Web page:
The War Hawks, with their leaders, Henry Clay (left) and John Calhoun (right), both from southern states and avowed British-haters, were gaining a lot of traction in Congress By late 1811 they were pushing the US to go to war with Britain by invading Canada. They were convinced that the task would be simple. In a speech, Clay declared: “I trust I shall not be presumptuous when I state that I verily believe that the militia of Kentucky alone are competent to place Montreal and Upper Canada at your feet.” He declared that the war would be over in 4 weeks and that the US would have its land stretching to the Arctic. He could not have been more wrong!
By February of 1812, the US had created a volunteer army of approximately 50,000 and on June 18, 1812, they declared war on Britain. Then reality bit for the War Hawks. The regular U.S. army, as opposed to the volunteers, was nowhere near ready for war. They numbered only 7,000 and they were old and/or inexperienced in actual war. In addition, the Congress, who had voted for the war, was reluctant to fund it. Thus the volunteers were short on clothing, weapons and food. That was not good conditions for volunteers.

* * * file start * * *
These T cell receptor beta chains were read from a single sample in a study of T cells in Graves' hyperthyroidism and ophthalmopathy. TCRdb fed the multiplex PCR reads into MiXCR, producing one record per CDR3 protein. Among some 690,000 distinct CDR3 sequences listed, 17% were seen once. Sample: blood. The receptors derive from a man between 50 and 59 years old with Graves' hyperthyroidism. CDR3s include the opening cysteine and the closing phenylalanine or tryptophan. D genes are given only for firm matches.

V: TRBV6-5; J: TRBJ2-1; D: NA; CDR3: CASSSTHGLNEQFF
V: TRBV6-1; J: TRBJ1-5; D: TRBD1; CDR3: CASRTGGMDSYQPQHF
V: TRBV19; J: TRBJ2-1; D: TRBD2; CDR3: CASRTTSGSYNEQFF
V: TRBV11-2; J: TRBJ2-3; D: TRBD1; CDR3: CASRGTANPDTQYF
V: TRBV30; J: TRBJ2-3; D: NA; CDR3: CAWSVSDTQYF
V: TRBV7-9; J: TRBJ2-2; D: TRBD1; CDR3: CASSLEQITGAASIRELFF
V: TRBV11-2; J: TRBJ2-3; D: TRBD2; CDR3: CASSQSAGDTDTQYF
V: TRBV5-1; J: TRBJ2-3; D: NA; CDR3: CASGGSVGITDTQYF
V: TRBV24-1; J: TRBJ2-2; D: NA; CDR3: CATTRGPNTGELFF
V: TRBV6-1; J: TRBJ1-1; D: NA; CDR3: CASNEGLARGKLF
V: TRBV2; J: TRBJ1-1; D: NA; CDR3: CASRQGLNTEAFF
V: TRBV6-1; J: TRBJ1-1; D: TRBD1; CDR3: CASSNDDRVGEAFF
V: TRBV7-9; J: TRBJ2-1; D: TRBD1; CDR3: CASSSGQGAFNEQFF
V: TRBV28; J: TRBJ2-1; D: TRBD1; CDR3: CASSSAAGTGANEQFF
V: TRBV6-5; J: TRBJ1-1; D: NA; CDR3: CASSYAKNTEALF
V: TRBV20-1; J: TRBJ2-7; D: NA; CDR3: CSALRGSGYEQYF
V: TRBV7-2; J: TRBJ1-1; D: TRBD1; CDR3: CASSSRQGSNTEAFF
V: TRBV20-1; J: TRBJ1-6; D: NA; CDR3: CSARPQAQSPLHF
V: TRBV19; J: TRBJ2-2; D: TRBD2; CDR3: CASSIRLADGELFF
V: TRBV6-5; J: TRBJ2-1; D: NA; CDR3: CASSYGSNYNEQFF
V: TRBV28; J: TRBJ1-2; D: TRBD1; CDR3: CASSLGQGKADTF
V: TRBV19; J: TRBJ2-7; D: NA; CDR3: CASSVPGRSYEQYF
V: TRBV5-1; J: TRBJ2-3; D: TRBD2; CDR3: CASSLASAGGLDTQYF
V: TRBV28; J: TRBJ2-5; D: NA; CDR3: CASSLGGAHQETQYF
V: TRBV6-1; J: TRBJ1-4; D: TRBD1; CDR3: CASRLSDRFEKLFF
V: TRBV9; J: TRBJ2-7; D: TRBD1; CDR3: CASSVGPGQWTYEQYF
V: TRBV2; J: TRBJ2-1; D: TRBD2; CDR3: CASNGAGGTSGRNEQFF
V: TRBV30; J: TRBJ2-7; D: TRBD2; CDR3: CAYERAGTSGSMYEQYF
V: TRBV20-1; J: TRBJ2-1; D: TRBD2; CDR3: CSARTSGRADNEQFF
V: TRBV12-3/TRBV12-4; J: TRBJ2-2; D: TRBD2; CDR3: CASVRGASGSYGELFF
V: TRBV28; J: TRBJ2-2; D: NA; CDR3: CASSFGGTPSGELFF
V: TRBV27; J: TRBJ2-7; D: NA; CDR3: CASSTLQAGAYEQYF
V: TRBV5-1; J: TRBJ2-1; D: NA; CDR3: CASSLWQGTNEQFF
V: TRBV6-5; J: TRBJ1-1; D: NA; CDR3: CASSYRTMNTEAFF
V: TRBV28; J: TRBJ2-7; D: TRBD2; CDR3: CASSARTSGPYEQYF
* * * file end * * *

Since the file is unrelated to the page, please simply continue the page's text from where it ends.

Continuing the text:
The northern states were the first to go against Congress. They withheld both volunteers and financial support for the army. Indeed the government in Boston, who you would think had no love for the British (remembering the Boston Tea Party incident), flew their US flag at half-mast when Congress declared war.
It was clear that the Americans were split on the war. After all the major reason for going to war, the blockade of European ports and the resulting restriction on American commerce had been eliminated by Britain.
However, off to war, they went.
The British, on the other hand, were neither ready for a war with the US. The British garrison on Canada was quite small (less than 4,500 men) and spread out. They were supported by volunteers (mostly Loyalists) and the Indian tribes. But they had the best weapon at their disposal… Sir Isaac Brock.